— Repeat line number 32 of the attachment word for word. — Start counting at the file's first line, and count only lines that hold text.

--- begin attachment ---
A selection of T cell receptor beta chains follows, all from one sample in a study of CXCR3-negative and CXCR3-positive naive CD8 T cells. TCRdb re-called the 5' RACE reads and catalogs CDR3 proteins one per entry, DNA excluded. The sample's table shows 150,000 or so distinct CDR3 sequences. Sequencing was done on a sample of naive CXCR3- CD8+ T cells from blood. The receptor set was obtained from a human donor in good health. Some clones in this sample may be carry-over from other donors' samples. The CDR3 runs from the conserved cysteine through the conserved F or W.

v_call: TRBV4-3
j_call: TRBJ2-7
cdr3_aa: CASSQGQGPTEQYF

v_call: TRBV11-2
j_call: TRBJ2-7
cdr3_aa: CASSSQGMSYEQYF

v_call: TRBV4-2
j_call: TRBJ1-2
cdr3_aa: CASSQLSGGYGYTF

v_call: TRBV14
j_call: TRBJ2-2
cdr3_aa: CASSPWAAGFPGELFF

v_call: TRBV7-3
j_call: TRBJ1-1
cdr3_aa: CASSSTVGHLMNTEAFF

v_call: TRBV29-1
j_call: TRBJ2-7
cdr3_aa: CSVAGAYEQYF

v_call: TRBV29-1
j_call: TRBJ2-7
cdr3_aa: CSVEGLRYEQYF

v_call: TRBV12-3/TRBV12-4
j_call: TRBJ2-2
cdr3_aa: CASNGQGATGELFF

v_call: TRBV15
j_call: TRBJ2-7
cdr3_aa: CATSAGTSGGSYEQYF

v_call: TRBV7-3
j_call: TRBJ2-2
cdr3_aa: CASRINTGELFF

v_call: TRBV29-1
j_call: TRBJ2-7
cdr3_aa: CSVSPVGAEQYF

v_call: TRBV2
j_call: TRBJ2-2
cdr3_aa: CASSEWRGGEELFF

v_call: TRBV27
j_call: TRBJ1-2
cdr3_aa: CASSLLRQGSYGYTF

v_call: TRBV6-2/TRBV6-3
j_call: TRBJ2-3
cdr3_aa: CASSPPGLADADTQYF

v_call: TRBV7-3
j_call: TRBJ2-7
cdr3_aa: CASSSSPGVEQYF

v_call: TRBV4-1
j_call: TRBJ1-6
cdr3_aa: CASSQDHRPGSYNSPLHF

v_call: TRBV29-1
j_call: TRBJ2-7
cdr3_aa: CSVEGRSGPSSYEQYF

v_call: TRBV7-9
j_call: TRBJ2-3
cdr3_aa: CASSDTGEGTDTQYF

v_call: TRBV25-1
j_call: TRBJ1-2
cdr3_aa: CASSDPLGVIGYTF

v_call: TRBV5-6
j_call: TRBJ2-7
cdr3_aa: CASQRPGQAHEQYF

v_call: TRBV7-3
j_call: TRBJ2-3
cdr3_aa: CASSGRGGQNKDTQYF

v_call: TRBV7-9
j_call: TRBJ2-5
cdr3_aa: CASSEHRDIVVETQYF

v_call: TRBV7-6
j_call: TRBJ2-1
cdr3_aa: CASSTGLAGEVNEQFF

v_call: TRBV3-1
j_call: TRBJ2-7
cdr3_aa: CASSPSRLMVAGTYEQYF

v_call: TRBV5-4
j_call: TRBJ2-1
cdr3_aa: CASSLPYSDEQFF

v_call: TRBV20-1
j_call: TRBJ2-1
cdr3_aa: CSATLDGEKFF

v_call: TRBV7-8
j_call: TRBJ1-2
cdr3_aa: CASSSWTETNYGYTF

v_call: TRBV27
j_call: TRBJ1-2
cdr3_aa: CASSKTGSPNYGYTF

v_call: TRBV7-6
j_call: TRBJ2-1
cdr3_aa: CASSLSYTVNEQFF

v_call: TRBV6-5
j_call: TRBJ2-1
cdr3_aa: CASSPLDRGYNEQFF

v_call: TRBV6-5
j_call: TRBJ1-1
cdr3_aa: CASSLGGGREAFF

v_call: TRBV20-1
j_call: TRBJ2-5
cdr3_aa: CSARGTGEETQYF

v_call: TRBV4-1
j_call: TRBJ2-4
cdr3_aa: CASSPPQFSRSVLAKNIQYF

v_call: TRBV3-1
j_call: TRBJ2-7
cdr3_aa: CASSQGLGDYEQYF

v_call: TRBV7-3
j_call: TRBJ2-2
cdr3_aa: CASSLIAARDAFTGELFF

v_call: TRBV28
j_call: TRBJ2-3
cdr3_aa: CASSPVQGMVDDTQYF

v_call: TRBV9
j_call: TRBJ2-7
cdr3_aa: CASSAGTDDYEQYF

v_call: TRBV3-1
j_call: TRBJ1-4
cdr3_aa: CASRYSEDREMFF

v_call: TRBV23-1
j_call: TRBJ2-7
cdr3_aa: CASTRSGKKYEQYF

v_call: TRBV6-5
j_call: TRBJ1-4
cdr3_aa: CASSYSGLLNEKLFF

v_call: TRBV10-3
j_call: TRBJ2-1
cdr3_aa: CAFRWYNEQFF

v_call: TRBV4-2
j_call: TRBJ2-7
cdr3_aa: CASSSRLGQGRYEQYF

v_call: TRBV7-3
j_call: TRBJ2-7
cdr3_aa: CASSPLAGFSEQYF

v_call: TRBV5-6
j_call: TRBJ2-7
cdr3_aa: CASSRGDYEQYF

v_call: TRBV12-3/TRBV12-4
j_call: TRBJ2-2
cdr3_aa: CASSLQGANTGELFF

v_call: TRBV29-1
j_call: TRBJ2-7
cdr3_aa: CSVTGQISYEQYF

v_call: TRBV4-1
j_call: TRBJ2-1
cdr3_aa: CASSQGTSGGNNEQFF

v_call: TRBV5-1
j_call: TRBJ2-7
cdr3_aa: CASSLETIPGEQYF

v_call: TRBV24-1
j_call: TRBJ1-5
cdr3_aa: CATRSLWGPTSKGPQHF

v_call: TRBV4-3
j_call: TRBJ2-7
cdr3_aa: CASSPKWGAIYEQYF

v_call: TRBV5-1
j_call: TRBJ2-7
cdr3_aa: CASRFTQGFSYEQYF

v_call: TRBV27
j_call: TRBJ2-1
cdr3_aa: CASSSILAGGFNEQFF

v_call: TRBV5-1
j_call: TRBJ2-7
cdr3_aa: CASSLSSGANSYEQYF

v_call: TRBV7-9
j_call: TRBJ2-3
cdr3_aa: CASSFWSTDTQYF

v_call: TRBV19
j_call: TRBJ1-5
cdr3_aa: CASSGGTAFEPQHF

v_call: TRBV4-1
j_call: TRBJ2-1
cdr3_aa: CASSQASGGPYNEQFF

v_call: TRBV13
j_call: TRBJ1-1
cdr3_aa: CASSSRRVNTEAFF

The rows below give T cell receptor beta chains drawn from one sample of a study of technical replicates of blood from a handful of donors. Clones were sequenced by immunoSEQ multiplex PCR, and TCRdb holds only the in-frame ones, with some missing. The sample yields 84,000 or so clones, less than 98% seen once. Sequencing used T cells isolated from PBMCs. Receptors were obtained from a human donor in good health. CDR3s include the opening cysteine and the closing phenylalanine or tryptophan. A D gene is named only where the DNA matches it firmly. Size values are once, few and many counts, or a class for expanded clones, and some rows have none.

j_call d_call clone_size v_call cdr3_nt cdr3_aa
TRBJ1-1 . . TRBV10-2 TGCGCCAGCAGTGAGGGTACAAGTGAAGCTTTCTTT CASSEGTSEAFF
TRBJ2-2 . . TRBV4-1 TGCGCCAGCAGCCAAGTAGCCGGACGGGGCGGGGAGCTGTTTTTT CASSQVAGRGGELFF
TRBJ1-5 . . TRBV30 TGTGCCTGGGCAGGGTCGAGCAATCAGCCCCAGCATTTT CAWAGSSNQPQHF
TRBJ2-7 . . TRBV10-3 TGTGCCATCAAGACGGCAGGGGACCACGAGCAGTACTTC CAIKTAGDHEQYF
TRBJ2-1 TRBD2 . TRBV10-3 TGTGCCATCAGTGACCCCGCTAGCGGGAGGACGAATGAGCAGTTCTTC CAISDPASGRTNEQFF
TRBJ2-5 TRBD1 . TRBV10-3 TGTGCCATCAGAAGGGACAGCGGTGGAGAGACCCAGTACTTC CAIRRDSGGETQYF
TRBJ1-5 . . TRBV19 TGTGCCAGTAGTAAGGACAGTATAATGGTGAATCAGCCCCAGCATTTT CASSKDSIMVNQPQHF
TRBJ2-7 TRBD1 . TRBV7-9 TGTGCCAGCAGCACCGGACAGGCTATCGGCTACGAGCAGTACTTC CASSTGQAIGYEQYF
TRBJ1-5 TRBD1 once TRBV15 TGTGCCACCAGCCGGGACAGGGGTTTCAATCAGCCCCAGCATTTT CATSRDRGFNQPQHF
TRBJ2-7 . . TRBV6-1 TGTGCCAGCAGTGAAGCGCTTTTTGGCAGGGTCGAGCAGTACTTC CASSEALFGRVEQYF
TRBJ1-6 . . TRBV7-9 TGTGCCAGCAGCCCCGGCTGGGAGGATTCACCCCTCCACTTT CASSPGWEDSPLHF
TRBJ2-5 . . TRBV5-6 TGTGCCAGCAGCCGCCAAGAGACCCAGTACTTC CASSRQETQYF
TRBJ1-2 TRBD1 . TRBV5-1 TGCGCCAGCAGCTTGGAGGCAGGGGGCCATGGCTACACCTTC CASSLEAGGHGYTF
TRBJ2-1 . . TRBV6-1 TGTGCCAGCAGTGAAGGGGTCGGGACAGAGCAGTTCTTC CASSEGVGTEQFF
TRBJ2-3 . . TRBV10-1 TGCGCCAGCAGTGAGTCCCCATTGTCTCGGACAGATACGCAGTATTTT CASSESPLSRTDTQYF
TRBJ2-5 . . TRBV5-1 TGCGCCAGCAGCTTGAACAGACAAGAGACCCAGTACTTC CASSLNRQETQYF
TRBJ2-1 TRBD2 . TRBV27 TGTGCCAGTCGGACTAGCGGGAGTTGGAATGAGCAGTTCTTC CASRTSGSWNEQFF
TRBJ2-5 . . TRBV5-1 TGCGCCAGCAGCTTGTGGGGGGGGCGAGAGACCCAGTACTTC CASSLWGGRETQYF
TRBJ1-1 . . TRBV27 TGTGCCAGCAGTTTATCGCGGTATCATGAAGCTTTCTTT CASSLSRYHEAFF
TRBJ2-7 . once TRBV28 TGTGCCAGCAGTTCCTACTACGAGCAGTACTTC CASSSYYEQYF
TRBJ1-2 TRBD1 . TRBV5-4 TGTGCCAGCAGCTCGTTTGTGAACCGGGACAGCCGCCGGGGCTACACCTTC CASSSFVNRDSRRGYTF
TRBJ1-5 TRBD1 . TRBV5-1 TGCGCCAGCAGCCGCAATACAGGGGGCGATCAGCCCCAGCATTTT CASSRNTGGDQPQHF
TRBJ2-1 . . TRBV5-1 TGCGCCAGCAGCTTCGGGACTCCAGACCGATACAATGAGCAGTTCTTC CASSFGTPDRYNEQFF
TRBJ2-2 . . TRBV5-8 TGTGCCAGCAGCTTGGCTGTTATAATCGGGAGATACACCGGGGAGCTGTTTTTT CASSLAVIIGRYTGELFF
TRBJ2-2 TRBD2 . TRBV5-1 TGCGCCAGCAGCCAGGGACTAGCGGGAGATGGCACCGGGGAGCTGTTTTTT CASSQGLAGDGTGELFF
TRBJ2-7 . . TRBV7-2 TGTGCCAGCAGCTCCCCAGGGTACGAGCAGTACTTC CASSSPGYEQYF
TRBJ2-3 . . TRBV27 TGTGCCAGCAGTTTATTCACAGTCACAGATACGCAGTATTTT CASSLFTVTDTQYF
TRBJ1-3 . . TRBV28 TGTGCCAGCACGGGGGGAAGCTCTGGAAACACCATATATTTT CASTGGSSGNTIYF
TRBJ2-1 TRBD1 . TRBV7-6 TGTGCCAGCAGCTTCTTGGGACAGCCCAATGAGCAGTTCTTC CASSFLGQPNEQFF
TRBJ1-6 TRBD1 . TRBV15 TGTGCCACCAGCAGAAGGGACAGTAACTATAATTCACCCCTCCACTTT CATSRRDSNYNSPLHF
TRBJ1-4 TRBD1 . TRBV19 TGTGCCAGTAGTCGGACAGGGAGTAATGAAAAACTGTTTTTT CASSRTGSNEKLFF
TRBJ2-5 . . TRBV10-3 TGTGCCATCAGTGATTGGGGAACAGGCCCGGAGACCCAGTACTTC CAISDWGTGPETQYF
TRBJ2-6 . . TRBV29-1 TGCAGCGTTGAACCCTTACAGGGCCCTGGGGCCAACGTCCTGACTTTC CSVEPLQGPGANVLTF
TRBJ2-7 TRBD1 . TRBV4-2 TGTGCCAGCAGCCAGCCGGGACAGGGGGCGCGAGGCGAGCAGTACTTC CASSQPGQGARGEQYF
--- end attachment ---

v_call: TRBV29-1